Chechen warlord Ramzan Kadyrov who is a close Putin ally is critically ill and fighting for life, says Ukrainian intelligence amid reports 46-year-old is in a coma
- Unconfirmed reports claim he is in a coma, with doctors called in from Moscow
Chechen warlord and close Putin ally Ramzan Kadyrov is ‘critically ill’, according to Ukrainian military intelligence.
Unconfirmed reports claim he is in a coma and that kidney doctors have been rushed from Moscow to his regional capital Grozny to treat him.
‘Indeed, there is information that the war criminal Kadyrov is in a serious condition,’ said Andrey Yusov, spokesman for the GUR military intelligence.
‘We can confirm that he has had a severe relapse and has been in critical condition for several days.’
Earlier this year there were claims of Kadyrov health problems, with observers noting a rapid weight gain and swollen face.
The most recent video published four days ago shows him with close associates and a boy, the son of a crony.
The health of 46-year-old Kadyrov – who has sent tens of thousands of fighters to Putin’s war in Ukraine – is the subject of deep speculation in Russia amid claims he is terminally ill.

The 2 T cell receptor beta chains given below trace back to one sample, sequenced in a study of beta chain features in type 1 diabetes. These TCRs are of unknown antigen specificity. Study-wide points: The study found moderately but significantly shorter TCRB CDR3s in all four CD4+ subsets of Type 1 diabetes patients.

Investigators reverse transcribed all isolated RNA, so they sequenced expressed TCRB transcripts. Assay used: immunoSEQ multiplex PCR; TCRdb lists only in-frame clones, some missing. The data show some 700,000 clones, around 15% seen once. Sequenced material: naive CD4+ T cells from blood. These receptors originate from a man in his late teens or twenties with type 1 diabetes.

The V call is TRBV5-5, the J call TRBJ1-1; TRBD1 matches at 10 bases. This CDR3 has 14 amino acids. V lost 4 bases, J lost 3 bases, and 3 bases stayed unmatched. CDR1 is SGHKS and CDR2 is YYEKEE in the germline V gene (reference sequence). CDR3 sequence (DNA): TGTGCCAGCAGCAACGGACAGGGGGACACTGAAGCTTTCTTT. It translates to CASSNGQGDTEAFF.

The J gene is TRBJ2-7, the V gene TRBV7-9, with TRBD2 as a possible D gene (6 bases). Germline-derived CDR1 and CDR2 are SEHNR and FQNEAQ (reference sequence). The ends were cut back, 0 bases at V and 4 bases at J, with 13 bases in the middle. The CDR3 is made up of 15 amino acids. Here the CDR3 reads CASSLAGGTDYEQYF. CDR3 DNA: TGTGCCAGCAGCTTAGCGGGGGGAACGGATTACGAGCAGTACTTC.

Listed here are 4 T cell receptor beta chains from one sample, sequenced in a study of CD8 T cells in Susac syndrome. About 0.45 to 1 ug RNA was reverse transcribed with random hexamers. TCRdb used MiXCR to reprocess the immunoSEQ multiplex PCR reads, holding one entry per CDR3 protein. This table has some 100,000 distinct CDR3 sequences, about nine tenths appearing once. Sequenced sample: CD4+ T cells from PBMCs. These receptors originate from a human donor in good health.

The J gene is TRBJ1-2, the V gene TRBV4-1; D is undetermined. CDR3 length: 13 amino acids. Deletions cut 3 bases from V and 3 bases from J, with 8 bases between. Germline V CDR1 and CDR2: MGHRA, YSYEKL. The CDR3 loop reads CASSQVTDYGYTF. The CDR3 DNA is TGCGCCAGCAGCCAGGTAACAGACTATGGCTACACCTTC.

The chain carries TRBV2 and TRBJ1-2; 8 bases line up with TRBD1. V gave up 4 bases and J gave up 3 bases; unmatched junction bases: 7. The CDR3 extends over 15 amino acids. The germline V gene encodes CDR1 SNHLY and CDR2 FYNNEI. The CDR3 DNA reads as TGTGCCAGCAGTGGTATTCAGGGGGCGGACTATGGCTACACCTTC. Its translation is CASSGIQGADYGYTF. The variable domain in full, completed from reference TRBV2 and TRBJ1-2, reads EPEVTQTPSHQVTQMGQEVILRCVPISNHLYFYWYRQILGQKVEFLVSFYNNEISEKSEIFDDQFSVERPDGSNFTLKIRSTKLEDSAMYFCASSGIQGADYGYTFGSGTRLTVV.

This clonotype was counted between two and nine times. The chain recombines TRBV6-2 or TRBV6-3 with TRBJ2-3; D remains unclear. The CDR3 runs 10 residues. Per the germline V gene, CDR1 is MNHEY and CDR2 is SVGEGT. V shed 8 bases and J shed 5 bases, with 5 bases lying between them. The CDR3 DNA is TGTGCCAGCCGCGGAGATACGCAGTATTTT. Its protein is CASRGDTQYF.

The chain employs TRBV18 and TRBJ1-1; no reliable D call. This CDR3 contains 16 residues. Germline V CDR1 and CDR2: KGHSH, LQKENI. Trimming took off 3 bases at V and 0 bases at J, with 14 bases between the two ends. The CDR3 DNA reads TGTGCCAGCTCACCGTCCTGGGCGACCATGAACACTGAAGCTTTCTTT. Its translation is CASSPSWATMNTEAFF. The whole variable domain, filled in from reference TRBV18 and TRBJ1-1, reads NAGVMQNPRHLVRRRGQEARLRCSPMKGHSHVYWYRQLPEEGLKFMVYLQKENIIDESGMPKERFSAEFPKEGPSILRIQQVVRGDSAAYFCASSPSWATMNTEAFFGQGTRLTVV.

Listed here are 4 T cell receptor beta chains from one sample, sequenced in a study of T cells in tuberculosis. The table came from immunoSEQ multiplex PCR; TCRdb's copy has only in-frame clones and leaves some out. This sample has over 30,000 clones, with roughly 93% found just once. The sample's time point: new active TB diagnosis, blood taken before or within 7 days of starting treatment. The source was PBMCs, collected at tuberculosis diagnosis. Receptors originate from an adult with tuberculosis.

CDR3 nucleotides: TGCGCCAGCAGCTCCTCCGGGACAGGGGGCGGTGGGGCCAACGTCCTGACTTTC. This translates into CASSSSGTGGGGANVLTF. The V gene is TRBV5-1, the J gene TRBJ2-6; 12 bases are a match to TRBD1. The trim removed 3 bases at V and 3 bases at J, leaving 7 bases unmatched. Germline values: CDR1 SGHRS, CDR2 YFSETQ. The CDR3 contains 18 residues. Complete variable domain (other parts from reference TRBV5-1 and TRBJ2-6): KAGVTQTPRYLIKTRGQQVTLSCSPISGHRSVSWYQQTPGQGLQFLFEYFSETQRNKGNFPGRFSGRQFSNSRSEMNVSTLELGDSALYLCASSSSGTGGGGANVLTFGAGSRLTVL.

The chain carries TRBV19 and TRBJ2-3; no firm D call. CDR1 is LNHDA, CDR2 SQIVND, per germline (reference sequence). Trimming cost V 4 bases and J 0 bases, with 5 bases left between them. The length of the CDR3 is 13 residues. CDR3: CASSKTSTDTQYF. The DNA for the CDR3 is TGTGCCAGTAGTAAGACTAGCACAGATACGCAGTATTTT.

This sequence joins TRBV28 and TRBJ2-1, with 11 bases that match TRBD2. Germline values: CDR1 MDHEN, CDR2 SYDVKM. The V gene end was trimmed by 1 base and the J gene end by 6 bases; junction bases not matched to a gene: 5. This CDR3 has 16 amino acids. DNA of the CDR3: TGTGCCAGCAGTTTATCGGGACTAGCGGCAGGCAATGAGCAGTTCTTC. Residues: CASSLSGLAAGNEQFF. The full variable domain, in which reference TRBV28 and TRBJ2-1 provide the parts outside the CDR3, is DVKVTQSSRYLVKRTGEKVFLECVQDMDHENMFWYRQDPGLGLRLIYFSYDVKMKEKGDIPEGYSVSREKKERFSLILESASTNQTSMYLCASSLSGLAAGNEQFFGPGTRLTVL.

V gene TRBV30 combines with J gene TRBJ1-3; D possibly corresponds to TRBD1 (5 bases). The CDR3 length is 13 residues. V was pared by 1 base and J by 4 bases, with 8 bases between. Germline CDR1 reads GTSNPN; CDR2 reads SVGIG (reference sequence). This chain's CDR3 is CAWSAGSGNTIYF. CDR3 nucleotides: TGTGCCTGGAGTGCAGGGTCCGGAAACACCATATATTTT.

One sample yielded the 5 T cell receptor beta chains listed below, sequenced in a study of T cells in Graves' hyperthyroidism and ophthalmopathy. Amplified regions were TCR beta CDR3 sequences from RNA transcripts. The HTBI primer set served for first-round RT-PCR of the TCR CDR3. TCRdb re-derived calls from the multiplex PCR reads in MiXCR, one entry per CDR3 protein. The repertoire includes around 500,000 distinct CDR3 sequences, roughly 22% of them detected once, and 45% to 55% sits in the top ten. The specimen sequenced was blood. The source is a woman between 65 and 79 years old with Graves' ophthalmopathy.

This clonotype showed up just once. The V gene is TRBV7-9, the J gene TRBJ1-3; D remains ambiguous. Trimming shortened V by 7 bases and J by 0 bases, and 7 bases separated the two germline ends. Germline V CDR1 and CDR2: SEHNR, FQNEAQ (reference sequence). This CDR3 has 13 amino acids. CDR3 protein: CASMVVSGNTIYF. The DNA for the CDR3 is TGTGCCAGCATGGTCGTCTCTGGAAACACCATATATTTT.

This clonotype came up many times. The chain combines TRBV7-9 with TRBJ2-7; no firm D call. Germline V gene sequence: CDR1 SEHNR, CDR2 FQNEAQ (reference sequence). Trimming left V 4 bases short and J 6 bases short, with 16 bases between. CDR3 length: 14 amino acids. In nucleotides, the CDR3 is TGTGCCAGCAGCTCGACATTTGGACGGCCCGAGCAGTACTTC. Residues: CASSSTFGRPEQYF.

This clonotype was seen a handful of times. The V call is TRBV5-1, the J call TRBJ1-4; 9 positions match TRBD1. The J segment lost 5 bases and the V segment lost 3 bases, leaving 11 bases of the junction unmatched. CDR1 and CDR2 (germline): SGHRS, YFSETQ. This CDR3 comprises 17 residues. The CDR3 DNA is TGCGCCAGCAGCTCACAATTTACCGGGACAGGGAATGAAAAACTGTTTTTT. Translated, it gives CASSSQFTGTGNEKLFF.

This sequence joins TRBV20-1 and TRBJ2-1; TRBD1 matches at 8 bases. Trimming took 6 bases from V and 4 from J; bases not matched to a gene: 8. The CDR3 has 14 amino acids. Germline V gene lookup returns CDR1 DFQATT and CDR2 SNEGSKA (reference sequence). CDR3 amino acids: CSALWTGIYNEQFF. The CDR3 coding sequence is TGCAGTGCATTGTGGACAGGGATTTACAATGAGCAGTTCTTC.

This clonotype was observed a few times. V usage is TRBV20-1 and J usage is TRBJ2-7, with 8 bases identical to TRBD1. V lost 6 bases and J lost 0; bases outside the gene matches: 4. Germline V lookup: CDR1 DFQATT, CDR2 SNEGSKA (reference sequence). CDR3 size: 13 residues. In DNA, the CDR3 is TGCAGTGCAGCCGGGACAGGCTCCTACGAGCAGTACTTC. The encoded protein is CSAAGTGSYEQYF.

He is believed to have serious kidney problems.
In one meeting with Putin earlier this year he appeared breathless, bloated and quivering as he read awkwardly from a large font as he reported to Putin.
Reports emerged this week that Kadyrov claimed his former doctor – who was also his health minister and deputy premier – for poisoning him, causing his health problems.
Elkhan Suleymanov, 49, a professor, was fired from his official posts and has not been seen for more than a year.
One version is that he was ‘buried alive’ on Kadyrov’s orders but Chechen sources have denied he is dead, claiming he is now living in Azerbaijan.
Despite this, there have been no confirmed sightings of Suleymanov for a year.
In March after a spate of speculation, Kadyrov insisted he was ‘healthy and full of energy’ and regularly checked by doctors.
The same month Putin took the unusual step of summoning his eldest son Akhmat, 17, for a one-to-one meeting in the Kremlin.
Ramzan Kadyrov inherited the leadership of the region from his assassinated father.
In early July amid another swirl of health rumours, Kadyrov in a rambling post said he had recorded a film to prove was not dead.
‘We are still alive somehow,’ he said. ‘Anyway, we don’t want to live long. We will live a short but decent life.’
Exiled Chechen opposition politician Tumso Abdurakhmanov said at the time: ‘His kidneys have completely failed, and dialysis does not help.’
However, since then he has been seen, apparently looking slightly more healthy.
Kadyrov, a father of at least 14 children, is a colonel-general in Putin’s national guard.